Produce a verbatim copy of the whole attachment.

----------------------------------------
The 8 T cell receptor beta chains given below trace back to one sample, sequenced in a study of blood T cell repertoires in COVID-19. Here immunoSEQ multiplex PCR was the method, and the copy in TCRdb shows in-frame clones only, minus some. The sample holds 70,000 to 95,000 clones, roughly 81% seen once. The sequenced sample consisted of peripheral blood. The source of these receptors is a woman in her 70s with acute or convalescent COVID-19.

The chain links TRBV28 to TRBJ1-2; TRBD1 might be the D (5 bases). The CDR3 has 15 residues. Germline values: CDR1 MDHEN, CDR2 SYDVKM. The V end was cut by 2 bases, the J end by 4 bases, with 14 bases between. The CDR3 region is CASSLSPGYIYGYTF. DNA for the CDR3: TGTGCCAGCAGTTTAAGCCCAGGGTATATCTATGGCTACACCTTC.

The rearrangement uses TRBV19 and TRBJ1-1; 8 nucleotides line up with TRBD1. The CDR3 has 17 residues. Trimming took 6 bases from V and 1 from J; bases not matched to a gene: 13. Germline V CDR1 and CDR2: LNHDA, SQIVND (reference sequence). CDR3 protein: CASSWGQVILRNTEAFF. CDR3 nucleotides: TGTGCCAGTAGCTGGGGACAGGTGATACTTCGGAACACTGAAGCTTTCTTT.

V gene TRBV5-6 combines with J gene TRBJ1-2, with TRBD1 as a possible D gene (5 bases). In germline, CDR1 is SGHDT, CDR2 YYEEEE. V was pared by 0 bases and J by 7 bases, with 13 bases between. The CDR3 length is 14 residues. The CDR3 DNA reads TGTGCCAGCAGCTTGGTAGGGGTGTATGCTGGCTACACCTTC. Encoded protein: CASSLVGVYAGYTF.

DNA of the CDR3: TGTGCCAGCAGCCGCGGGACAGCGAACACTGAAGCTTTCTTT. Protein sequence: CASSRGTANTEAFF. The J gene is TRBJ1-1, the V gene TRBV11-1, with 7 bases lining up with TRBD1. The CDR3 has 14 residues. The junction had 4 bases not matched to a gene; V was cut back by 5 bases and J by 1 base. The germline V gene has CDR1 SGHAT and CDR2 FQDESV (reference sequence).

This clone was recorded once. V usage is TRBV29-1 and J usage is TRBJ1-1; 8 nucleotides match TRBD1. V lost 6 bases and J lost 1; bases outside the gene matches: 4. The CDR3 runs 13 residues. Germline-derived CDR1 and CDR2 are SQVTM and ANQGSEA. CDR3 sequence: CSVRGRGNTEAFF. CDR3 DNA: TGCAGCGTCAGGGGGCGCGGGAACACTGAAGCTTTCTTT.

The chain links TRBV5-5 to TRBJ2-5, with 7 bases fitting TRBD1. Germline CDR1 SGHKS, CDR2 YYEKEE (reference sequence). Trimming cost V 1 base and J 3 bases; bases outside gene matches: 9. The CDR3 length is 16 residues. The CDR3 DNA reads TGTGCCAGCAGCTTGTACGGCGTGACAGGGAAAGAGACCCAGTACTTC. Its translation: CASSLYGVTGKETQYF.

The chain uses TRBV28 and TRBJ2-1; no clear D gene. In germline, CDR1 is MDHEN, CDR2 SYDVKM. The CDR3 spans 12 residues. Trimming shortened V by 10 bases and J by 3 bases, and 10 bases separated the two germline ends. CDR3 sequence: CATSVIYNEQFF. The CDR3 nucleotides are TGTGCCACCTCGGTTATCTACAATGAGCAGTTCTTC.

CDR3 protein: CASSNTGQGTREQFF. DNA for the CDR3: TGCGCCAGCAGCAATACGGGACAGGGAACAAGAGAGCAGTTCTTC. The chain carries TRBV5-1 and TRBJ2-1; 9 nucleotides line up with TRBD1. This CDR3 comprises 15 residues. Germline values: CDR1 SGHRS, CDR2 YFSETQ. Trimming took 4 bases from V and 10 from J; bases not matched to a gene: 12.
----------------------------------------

The 8 T cell receptor beta chains given below trace back to one sample, sequenced in a study of blood T cell repertoires in COVID-19. Here immunoSEQ multiplex PCR was the method, and the copy in TCRdb shows in-frame clones only, minus some. The sample holds 70,000 to 95,000 clones, roughly 81% seen once. The sequenced sample consisted of peripheral blood. The source of these receptors is a woman in her 70s with acute or convalescent COVID-19.

The chain links TRBV28 to TRBJ1-2; TRBD1 might be the D (5 bases). The CDR3 has 15 residues. Germline values: CDR1 MDHEN, CDR2 SYDVKM. The V end was cut by 2 bases, the J end by 4 bases, with 14 bases between. The CDR3 region is CASSLSPGYIYGYTF. DNA for the CDR3: TGTGCCAGCAGTTTAAGCCCAGGGTATATCTATGGCTACACCTTC.

The rearrangement uses TRBV19 and TRBJ1-1; 8 nucleotides line up with TRBD1. The CDR3 has 17 residues. Trimming took 6 bases from V and 1 from J; bases not matched to a gene: 13. Germline V CDR1 and CDR2: LNHDA, SQIVND (reference sequence). CDR3 protein: CASSWGQVILRNTEAFF. CDR3 nucleotides: TGTGCCAGTAGCTGGGGACAGGTGATACTTCGGAACACTGAAGCTTTCTTT.

V gene TRBV5-6 combines with J gene TRBJ1-2, with TRBD1 as a possible D gene (5 bases). In germline, CDR1 is SGHDT, CDR2 YYEEEE. V was pared by 0 bases and J by 7 bases, with 13 bases between. The CDR3 length is 14 residues. The CDR3 DNA reads TGTGCCAGCAGCTTGGTAGGGGTGTATGCTGGCTACACCTTC. Encoded protein: CASSLVGVYAGYTF.

DNA of the CDR3: TGTGCCAGCAGCCGCGGGACAGCGAACACTGAAGCTTTCTTT. Protein sequence: CASSRGTANTEAFF. The J gene is TRBJ1-1, the V gene TRBV11-1, with 7 bases lining up with TRBD1. The CDR3 has 14 residues. The junction had 4 bases not matched to a gene; V was cut back by 5 bases and J by 1 base. The germline V gene has CDR1 SGHAT and CDR2 FQDESV (reference sequence).

This clone was recorded once. V usage is TRBV29-1 and J usage is TRBJ1-1; 8 nucleotides match TRBD1. V lost 6 bases and J lost 1; bases outside the gene matches: 4. The CDR3 runs 13 residues. Germline-derived CDR1 and CDR2 are SQVTM and ANQGSEA. CDR3 sequence: CSVRGRGNTEAFF. CDR3 DNA: TGCAGCGTCAGGGGGCGCGGGAACACTGAAGCTTTCTTT.

The chain links TRBV5-5 to TRBJ2-5, with 7 bases fitting TRBD1. Germline CDR1 SGHKS, CDR2 YYEKEE (reference sequence). Trimming cost V 1 base and J 3 bases; bases outside gene matches: 9. The CDR3 length is 16 residues. The CDR3 DNA reads TGTGCCAGCAGCTTGTACGGCGTGACAGGGAAAGAGACCCAGTACTTC. Its translation: CASSLYGVTGKETQYF.

The chain uses TRBV28 and TRBJ2-1; no clear D gene. In germline, CDR1 is MDHEN, CDR2 SYDVKM. The CDR3 spans 12 residues. Trimming shortened V by 10 bases and J by 3 bases, and 10 bases separated the two germline ends. CDR3 sequence: CATSVIYNEQFF. The CDR3 nucleotides are TGTGCCACCTCGGTTATCTACAATGAGCAGTTCTTC.

CDR3 protein: CASSNTGQGTREQFF. DNA for the CDR3: TGCGCCAGCAGCAATACGGGACAGGGAACAAGAGAGCAGTTCTTC. The chain carries TRBV5-1 and TRBJ2-1; 9 nucleotides line up with TRBD1. This CDR3 comprises 15 residues. Germline values: CDR1 SGHRS, CDR2 YFSETQ. Trimming took 4 bases from V and 10 from J; bases not matched to a gene: 12.